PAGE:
One of the key points which comes out from a lot of research about learning (and from my own experience) is that people’s attitude towards what they are meant to learn makes a huge difference to how well they learn it.
If people are in a positive state of mind, if they are:
and if they can see the personal benefits of learning, then they will learn far more easily. For a start, they will pay more attention, which is a crucial first step towards learning and remembering anything.
On the other hand, if they turn up for a training course feeling:
and doubtful about the purpose of being there, they will be less likely to listen, learn and remember.
And yet, that’s exactly how many people feel when they come to a training session.
Because their organisations have put virtually no effort into getting them into a positive state. Organisations often spend huge amounts of money providing training for people but put virtually no time or effort into getting them into a state where they can make the most of that training.
It doesn’t take a lot to get people in a more receptive state of mind about training. You just have to make it clear what the training is going to cover and how the learner (not the organisation) will benefit from it.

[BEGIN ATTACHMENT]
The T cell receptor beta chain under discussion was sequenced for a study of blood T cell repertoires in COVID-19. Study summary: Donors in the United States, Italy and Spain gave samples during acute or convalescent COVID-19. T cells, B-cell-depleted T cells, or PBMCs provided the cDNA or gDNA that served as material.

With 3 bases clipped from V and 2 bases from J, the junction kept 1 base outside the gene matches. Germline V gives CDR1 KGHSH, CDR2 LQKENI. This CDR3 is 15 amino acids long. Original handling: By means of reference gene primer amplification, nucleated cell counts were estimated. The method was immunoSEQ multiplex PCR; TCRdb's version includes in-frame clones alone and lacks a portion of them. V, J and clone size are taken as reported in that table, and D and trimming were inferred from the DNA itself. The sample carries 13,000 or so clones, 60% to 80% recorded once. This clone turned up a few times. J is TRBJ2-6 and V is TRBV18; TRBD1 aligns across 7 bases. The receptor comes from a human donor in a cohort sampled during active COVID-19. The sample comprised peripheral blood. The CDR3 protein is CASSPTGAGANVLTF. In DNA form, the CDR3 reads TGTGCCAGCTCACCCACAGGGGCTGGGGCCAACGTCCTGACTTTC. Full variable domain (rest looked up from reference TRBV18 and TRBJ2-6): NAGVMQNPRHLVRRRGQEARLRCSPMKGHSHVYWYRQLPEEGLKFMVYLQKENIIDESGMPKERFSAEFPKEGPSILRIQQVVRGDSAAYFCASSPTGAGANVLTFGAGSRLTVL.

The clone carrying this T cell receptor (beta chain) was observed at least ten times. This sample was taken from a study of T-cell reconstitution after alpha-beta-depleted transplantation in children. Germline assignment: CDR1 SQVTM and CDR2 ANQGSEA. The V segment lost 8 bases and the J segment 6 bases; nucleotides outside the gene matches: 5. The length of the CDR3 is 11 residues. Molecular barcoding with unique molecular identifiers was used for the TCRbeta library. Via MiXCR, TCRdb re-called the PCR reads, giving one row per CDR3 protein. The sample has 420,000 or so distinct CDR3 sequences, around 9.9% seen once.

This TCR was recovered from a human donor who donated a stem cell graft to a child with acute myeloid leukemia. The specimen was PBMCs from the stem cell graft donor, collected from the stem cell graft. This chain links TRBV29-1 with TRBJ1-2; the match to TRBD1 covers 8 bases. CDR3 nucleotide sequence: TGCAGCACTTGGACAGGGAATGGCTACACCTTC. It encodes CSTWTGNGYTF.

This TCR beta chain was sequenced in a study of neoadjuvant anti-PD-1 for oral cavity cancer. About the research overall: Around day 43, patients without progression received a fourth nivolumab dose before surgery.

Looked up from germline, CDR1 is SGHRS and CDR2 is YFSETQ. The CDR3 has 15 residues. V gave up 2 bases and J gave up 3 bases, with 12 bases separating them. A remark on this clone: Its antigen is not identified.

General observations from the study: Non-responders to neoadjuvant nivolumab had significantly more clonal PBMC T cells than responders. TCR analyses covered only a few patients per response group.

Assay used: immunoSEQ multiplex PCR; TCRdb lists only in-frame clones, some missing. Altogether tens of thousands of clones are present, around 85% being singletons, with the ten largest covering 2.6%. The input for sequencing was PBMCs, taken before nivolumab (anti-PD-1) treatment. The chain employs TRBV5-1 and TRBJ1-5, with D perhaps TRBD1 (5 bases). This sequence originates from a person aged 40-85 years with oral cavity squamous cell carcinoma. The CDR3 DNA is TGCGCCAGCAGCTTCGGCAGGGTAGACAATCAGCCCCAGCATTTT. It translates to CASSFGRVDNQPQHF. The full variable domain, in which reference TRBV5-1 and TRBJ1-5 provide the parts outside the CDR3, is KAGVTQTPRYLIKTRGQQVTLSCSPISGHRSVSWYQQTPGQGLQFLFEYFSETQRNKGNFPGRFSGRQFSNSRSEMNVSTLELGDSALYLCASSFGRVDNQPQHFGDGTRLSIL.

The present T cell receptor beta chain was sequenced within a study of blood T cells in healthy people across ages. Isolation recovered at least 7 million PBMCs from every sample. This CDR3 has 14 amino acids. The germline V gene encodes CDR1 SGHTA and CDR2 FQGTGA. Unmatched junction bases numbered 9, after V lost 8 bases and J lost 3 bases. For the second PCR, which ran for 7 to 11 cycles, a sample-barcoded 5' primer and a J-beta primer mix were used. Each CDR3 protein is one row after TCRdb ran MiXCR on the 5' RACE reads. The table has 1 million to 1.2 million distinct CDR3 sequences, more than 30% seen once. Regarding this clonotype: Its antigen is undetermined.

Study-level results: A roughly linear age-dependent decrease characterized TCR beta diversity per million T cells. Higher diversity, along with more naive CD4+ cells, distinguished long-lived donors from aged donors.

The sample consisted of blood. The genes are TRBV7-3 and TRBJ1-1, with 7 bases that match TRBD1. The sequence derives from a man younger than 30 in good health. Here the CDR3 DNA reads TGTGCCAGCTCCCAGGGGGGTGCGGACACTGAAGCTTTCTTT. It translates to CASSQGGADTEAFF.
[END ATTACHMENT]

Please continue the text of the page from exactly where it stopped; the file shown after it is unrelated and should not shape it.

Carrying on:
You have to answer any questions they might have about it, including some of the basic logistics (what time will it finish, will there be lunch provided, etc.).
You can also build up positive expectations by sending out colourful and attractive materials, information about the trainers (including photos), some pictures (or videos) of people from previous courses engaged in activities, perhaps some testimonials about how good the training was.
And you can start to build a connection with the learners by sending them short questionnaires to find out what they want to learn and then responding to these.
Instead of this, most organisations still just send out basic Joining Instructions and sometimes a list of the topics and objectives.
Do the steps I’ve suggested involve more work for the people organising and delivering the training? Yes, a little. But how much work goes into designing and organising training events in the first place?